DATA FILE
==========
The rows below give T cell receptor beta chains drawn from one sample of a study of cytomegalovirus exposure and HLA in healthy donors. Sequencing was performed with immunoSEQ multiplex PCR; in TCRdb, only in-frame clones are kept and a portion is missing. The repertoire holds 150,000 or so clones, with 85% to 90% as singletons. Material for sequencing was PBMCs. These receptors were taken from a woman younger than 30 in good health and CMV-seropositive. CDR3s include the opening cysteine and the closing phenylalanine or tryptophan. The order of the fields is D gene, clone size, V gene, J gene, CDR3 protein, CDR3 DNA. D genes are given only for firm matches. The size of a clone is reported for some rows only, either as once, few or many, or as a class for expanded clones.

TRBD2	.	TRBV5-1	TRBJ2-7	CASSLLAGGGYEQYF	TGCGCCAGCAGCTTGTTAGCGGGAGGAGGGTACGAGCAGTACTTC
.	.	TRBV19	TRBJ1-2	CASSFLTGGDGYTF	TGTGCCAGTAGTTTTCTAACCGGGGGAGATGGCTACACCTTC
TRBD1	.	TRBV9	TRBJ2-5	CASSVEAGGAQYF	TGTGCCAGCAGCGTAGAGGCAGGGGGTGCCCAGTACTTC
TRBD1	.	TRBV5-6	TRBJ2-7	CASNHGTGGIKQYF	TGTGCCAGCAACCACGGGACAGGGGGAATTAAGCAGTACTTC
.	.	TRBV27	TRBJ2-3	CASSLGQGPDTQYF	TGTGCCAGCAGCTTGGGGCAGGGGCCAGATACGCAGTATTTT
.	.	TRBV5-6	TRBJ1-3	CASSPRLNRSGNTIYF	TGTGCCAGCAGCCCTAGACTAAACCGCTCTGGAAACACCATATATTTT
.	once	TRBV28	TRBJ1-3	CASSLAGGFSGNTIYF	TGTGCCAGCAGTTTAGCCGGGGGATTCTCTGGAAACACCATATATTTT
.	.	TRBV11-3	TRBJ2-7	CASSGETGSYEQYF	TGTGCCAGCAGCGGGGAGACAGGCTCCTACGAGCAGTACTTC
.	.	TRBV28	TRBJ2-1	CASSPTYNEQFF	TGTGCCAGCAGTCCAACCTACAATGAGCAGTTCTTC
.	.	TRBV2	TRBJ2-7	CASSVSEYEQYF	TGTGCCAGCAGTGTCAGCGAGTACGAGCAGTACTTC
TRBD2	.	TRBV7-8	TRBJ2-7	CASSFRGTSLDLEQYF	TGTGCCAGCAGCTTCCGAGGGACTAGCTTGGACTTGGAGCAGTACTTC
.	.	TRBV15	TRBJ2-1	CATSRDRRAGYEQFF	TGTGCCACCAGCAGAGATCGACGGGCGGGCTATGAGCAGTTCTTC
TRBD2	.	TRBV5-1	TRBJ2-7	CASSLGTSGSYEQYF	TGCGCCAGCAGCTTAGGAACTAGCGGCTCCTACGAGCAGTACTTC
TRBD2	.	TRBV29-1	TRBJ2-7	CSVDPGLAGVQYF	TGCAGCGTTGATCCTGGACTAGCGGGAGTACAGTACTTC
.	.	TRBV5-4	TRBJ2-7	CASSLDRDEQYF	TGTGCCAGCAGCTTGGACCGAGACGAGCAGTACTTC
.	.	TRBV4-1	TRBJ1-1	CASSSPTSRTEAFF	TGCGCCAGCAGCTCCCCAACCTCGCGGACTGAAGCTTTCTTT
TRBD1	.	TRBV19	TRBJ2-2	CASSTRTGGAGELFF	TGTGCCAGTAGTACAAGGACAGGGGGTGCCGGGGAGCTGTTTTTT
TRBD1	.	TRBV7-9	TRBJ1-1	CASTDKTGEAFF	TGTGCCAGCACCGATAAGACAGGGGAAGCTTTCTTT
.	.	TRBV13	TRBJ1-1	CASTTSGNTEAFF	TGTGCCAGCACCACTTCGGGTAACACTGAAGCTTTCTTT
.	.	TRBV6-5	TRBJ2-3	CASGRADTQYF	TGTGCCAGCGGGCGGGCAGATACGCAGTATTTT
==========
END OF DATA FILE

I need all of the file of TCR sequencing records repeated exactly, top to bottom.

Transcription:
The rows below give T cell receptor beta chains drawn from one sample of a study of cytomegalovirus exposure and HLA in healthy donors. Sequencing was performed with immunoSEQ multiplex PCR; in TCRdb, only in-frame clones are kept and a portion is missing. The repertoire holds 150,000 or so clones, with 85% to 90% as singletons. Material for sequencing was PBMCs. These receptors were taken from a woman younger than 30 in good health and CMV-seropositive. CDR3s include the opening cysteine and the closing phenylalanine or tryptophan. The order of the fields is D gene, clone size, V gene, J gene, CDR3 protein, CDR3 DNA. D genes are given only for firm matches. The size of a clone is reported for some rows only, either as once, few or many, or as a class for expanded clones.

TRBD2	.	TRBV5-1	TRBJ2-7	CASSLLAGGGYEQYF	TGCGCCAGCAGCTTGTTAGCGGGAGGAGGGTACGAGCAGTACTTC
.	.	TRBV19	TRBJ1-2	CASSFLTGGDGYTF	TGTGCCAGTAGTTTTCTAACCGGGGGAGATGGCTACACCTTC
TRBD1	.	TRBV9	TRBJ2-5	CASSVEAGGAQYF	TGTGCCAGCAGCGTAGAGGCAGGGGGTGCCCAGTACTTC
TRBD1	.	TRBV5-6	TRBJ2-7	CASNHGTGGIKQYF	TGTGCCAGCAACCACGGGACAGGGGGAATTAAGCAGTACTTC
.	.	TRBV27	TRBJ2-3	CASSLGQGPDTQYF	TGTGCCAGCAGCTTGGGGCAGGGGCCAGATACGCAGTATTTT
.	.	TRBV5-6	TRBJ1-3	CASSPRLNRSGNTIYF	TGTGCCAGCAGCCCTAGACTAAACCGCTCTGGAAACACCATATATTTT
.	once	TRBV28	TRBJ1-3	CASSLAGGFSGNTIYF	TGTGCCAGCAGTTTAGCCGGGGGATTCTCTGGAAACACCATATATTTT
.	.	TRBV11-3	TRBJ2-7	CASSGETGSYEQYF	TGTGCCAGCAGCGGGGAGACAGGCTCCTACGAGCAGTACTTC
.	.	TRBV28	TRBJ2-1	CASSPTYNEQFF	TGTGCCAGCAGTCCAACCTACAATGAGCAGTTCTTC
.	.	TRBV2	TRBJ2-7	CASSVSEYEQYF	TGTGCCAGCAGTGTCAGCGAGTACGAGCAGTACTTC
TRBD2	.	TRBV7-8	TRBJ2-7	CASSFRGTSLDLEQYF	TGTGCCAGCAGCTTCCGAGGGACTAGCTTGGACTTGGAGCAGTACTTC
.	.	TRBV15	TRBJ2-1	CATSRDRRAGYEQFF	TGTGCCACCAGCAGAGATCGACGGGCGGGCTATGAGCAGTTCTTC
TRBD2	.	TRBV5-1	TRBJ2-7	CASSLGTSGSYEQYF	TGCGCCAGCAGCTTAGGAACTAGCGGCTCCTACGAGCAGTACTTC
TRBD2	.	TRBV29-1	TRBJ2-7	CSVDPGLAGVQYF	TGCAGCGTTGATCCTGGACTAGCGGGAGTACAGTACTTC
.	.	TRBV5-4	TRBJ2-7	CASSLDRDEQYF	TGTGCCAGCAGCTTGGACCGAGACGAGCAGTACTTC
.	.	TRBV4-1	TRBJ1-1	CASSSPTSRTEAFF	TGCGCCAGCAGCTCCCCAACCTCGCGGACTGAAGCTTTCTTT
TRBD1	.	TRBV19	TRBJ2-2	CASSTRTGGAGELFF	TGTGCCAGTAGTACAAGGACAGGGGGTGCCGGGGAGCTGTTTTTT
TRBD1	.	TRBV7-9	TRBJ1-1	CASTDKTGEAFF	TGTGCCAGCACCGATAAGACAGGGGAAGCTTTCTTT
.	.	TRBV13	TRBJ1-1	CASTTSGNTEAFF	TGTGCCAGCACCACTTCGGGTAACACTGAAGCTTTCTTT
.	.	TRBV6-5	TRBJ2-3	CASGRADTQYF	TGTGCCAGCGGGCGGGCAGATACGCAGTATTTT